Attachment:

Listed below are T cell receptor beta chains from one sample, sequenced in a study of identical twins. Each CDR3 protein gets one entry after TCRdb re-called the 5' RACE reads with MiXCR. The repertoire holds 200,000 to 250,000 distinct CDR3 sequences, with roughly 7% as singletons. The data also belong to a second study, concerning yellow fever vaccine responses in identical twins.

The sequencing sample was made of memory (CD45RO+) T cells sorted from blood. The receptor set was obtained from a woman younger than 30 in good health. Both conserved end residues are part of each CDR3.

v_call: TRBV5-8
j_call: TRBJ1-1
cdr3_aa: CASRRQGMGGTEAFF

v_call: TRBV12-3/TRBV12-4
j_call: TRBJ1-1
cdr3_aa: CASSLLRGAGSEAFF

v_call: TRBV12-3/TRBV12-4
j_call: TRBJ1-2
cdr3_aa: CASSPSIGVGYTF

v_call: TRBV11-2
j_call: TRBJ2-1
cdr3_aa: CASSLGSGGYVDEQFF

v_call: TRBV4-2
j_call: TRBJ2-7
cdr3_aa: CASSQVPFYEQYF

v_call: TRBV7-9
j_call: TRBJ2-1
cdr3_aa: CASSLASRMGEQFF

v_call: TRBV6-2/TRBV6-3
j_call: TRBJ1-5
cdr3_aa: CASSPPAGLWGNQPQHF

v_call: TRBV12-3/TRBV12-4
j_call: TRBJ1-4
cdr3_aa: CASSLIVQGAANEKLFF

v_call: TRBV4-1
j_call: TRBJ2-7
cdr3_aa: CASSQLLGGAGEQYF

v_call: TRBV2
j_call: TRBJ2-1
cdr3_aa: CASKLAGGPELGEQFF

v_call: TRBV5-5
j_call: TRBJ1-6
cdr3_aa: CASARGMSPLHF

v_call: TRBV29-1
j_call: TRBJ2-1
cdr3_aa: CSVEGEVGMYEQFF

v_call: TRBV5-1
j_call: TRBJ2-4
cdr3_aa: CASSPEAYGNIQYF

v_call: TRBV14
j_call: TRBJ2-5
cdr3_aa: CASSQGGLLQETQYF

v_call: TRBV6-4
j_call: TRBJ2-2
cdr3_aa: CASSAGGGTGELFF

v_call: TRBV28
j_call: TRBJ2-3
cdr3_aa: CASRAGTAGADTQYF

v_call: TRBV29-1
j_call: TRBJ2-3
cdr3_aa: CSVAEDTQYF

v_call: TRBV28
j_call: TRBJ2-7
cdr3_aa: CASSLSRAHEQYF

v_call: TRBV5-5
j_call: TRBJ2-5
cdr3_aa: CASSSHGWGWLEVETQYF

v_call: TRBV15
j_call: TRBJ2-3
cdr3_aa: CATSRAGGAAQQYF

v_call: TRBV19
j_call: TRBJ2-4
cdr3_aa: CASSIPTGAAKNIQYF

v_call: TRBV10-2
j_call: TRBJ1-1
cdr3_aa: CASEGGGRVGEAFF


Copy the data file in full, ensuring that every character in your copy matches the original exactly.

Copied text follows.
Listed below are T cell receptor beta chains from one sample, sequenced in a study of identical twins. Each CDR3 protein gets one entry after TCRdb re-called the 5' RACE reads with MiXCR. The repertoire holds 200,000 to 250,000 distinct CDR3 sequences, with roughly 7% as singletons. The data also belong to a second study, concerning yellow fever vaccine responses in identical twins.

The sequencing sample was made of memory (CD45RO+) T cells sorted from blood. The receptor set was obtained from a woman younger than 30 in good health. Both conserved end residues are part of each CDR3.

v_call: TRBV5-8
j_call: TRBJ1-1
cdr3_aa: CASRRQGMGGTEAFF

v_call: TRBV12-3/TRBV12-4
j_call: TRBJ1-1
cdr3_aa: CASSLLRGAGSEAFF

v_call: TRBV12-3/TRBV12-4
j_call: TRBJ1-2
cdr3_aa: CASSPSIGVGYTF

v_call: TRBV11-2
j_call: TRBJ2-1
cdr3_aa: CASSLGSGGYVDEQFF

v_call: TRBV4-2
j_call: TRBJ2-7
cdr3_aa: CASSQVPFYEQYF

v_call: TRBV7-9
j_call: TRBJ2-1
cdr3_aa: CASSLASRMGEQFF

v_call: TRBV6-2/TRBV6-3
j_call: TRBJ1-5
cdr3_aa: CASSPPAGLWGNQPQHF

v_call: TRBV12-3/TRBV12-4
j_call: TRBJ1-4
cdr3_aa: CASSLIVQGAANEKLFF

v_call: TRBV4-1
j_call: TRBJ2-7
cdr3_aa: CASSQLLGGAGEQYF

v_call: TRBV2
j_call: TRBJ2-1
cdr3_aa: CASKLAGGPELGEQFF

v_call: TRBV5-5
j_call: TRBJ1-6
cdr3_aa: CASARGMSPLHF

v_call: TRBV29-1
j_call: TRBJ2-1
cdr3_aa: CSVEGEVGMYEQFF

v_call: TRBV5-1
j_call: TRBJ2-4
cdr3_aa: CASSPEAYGNIQYF

v_call: TRBV14
j_call: TRBJ2-5
cdr3_aa: CASSQGGLLQETQYF

v_call: TRBV6-4
j_call: TRBJ2-2
cdr3_aa: CASSAGGGTGELFF

v_call: TRBV28
j_call: TRBJ2-3
cdr3_aa: CASRAGTAGADTQYF

v_call: TRBV29-1
j_call: TRBJ2-3
cdr3_aa: CSVAEDTQYF

v_call: TRBV28
j_call: TRBJ2-7
cdr3_aa: CASSLSRAHEQYF

v_call: TRBV5-5
j_call: TRBJ2-5
cdr3_aa: CASSSHGWGWLEVETQYF

v_call: TRBV15
j_call: TRBJ2-3
cdr3_aa: CATSRAGGAAQQYF

v_call: TRBV19
j_call: TRBJ2-4
cdr3_aa: CASSIPTGAAKNIQYF

v_call: TRBV10-2
j_call: TRBJ1-1
cdr3_aa: CASEGGGRVGEAFF